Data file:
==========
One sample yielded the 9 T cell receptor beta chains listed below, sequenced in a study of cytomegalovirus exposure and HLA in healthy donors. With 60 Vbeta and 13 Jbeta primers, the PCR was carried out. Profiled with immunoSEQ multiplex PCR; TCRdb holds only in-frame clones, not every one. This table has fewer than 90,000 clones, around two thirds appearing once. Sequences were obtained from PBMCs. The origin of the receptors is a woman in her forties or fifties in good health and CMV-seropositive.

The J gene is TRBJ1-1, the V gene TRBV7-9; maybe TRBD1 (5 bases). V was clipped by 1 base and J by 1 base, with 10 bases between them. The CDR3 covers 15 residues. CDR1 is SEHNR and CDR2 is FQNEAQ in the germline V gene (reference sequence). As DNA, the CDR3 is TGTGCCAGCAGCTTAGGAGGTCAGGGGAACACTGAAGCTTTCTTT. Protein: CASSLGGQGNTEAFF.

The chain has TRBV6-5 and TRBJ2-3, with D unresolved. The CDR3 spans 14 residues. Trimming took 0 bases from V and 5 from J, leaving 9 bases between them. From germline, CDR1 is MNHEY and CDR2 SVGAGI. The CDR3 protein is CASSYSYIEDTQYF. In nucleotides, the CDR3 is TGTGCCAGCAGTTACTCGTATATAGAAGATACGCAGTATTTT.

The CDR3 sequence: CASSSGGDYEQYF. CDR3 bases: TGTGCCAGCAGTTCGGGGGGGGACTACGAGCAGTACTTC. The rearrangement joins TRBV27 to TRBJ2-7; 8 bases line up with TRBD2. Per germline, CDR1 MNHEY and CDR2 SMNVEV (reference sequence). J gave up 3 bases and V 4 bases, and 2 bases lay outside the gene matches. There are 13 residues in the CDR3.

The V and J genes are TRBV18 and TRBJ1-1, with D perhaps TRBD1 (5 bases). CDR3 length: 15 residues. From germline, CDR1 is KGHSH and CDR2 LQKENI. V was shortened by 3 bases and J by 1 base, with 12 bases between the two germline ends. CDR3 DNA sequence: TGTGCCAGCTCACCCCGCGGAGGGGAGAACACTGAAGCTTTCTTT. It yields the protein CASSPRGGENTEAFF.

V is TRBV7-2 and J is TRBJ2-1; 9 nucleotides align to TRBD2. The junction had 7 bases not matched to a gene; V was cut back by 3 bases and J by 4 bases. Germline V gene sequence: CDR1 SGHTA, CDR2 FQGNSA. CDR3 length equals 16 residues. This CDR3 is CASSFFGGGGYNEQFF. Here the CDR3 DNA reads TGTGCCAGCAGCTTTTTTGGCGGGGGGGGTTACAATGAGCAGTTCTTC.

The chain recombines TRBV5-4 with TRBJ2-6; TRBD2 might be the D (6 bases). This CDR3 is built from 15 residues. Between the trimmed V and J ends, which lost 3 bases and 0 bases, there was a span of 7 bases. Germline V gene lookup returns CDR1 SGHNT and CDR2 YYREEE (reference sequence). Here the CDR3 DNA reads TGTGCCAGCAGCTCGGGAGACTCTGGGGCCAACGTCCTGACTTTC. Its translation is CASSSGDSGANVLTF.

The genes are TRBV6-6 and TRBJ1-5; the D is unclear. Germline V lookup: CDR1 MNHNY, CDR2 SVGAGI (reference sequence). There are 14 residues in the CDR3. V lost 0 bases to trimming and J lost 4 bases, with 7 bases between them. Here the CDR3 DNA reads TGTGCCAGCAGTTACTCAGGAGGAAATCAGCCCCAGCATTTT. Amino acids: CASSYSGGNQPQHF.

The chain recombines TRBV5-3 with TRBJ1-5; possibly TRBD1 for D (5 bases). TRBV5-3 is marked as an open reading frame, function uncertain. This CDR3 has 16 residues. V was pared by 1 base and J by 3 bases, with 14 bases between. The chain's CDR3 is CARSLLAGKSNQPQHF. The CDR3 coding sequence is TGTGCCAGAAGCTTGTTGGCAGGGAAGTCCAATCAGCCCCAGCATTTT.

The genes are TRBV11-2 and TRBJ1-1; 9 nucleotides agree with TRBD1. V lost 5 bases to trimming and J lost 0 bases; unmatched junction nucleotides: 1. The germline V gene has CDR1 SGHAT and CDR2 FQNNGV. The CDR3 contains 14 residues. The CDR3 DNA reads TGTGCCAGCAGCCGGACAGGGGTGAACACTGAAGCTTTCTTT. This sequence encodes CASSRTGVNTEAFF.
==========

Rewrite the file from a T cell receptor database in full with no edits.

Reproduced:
One sample yielded the 9 T cell receptor beta chains listed below, sequenced in a study of cytomegalovirus exposure and HLA in healthy donors. With 60 Vbeta and 13 Jbeta primers, the PCR was carried out. Profiled with immunoSEQ multiplex PCR; TCRdb holds only in-frame clones, not every one. This table has fewer than 90,000 clones, around two thirds appearing once. Sequences were obtained from PBMCs. The origin of the receptors is a woman in her forties or fifties in good health and CMV-seropositive.

The J gene is TRBJ1-1, the V gene TRBV7-9; maybe TRBD1 (5 bases). V was clipped by 1 base and J by 1 base, with 10 bases between them. The CDR3 covers 15 residues. CDR1 is SEHNR and CDR2 is FQNEAQ in the germline V gene (reference sequence). As DNA, the CDR3 is TGTGCCAGCAGCTTAGGAGGTCAGGGGAACACTGAAGCTTTCTTT. Protein: CASSLGGQGNTEAFF.

The chain has TRBV6-5 and TRBJ2-3, with D unresolved. The CDR3 spans 14 residues. Trimming took 0 bases from V and 5 from J, leaving 9 bases between them. From germline, CDR1 is MNHEY and CDR2 SVGAGI. The CDR3 protein is CASSYSYIEDTQYF. In nucleotides, the CDR3 is TGTGCCAGCAGTTACTCGTATATAGAAGATACGCAGTATTTT.

The CDR3 sequence: CASSSGGDYEQYF. CDR3 bases: TGTGCCAGCAGTTCGGGGGGGGACTACGAGCAGTACTTC. The rearrangement joins TRBV27 to TRBJ2-7; 8 bases line up with TRBD2. Per germline, CDR1 MNHEY and CDR2 SMNVEV (reference sequence). J gave up 3 bases and V 4 bases, and 2 bases lay outside the gene matches. There are 13 residues in the CDR3.

The V and J genes are TRBV18 and TRBJ1-1, with D perhaps TRBD1 (5 bases). CDR3 length: 15 residues. From germline, CDR1 is KGHSH and CDR2 LQKENI. V was shortened by 3 bases and J by 1 base, with 12 bases between the two germline ends. CDR3 DNA sequence: TGTGCCAGCTCACCCCGCGGAGGGGAGAACACTGAAGCTTTCTTT. It yields the protein CASSPRGGENTEAFF.

V is TRBV7-2 and J is TRBJ2-1; 9 nucleotides align to TRBD2. The junction had 7 bases not matched to a gene; V was cut back by 3 bases and J by 4 bases. Germline V gene sequence: CDR1 SGHTA, CDR2 FQGNSA. CDR3 length equals 16 residues. This CDR3 is CASSFFGGGGYNEQFF. Here the CDR3 DNA reads TGTGCCAGCAGCTTTTTTGGCGGGGGGGGTTACAATGAGCAGTTCTTC.

The chain recombines TRBV5-4 with TRBJ2-6; TRBD2 might be the D (6 bases). This CDR3 is built from 15 residues. Between the trimmed V and J ends, which lost 3 bases and 0 bases, there was a span of 7 bases. Germline V gene lookup returns CDR1 SGHNT and CDR2 YYREEE (reference sequence). Here the CDR3 DNA reads TGTGCCAGCAGCTCGGGAGACTCTGGGGCCAACGTCCTGACTTTC. Its translation is CASSSGDSGANVLTF.

The genes are TRBV6-6 and TRBJ1-5; the D is unclear. Germline V lookup: CDR1 MNHNY, CDR2 SVGAGI (reference sequence). There are 14 residues in the CDR3. V lost 0 bases to trimming and J lost 4 bases, with 7 bases between them. Here the CDR3 DNA reads TGTGCCAGCAGTTACTCAGGAGGAAATCAGCCCCAGCATTTT. Amino acids: CASSYSGGNQPQHF.

The chain recombines TRBV5-3 with TRBJ1-5; possibly TRBD1 for D (5 bases). TRBV5-3 is marked as an open reading frame, function uncertain. This CDR3 has 16 residues. V was pared by 1 base and J by 3 bases, with 14 bases between. The chain's CDR3 is CARSLLAGKSNQPQHF. The CDR3 coding sequence is TGTGCCAGAAGCTTGTTGGCAGGGAAGTCCAATCAGCCCCAGCATTTT.

The genes are TRBV11-2 and TRBJ1-1; 9 nucleotides agree with TRBD1. V lost 5 bases to trimming and J lost 0 bases; unmatched junction nucleotides: 1. The germline V gene has CDR1 SGHAT and CDR2 FQNNGV. The CDR3 contains 14 residues. The CDR3 DNA reads TGTGCCAGCAGCCGGACAGGGGTGAACACTGAAGCTTTCTTT. This sequence encodes CASSRTGVNTEAFF.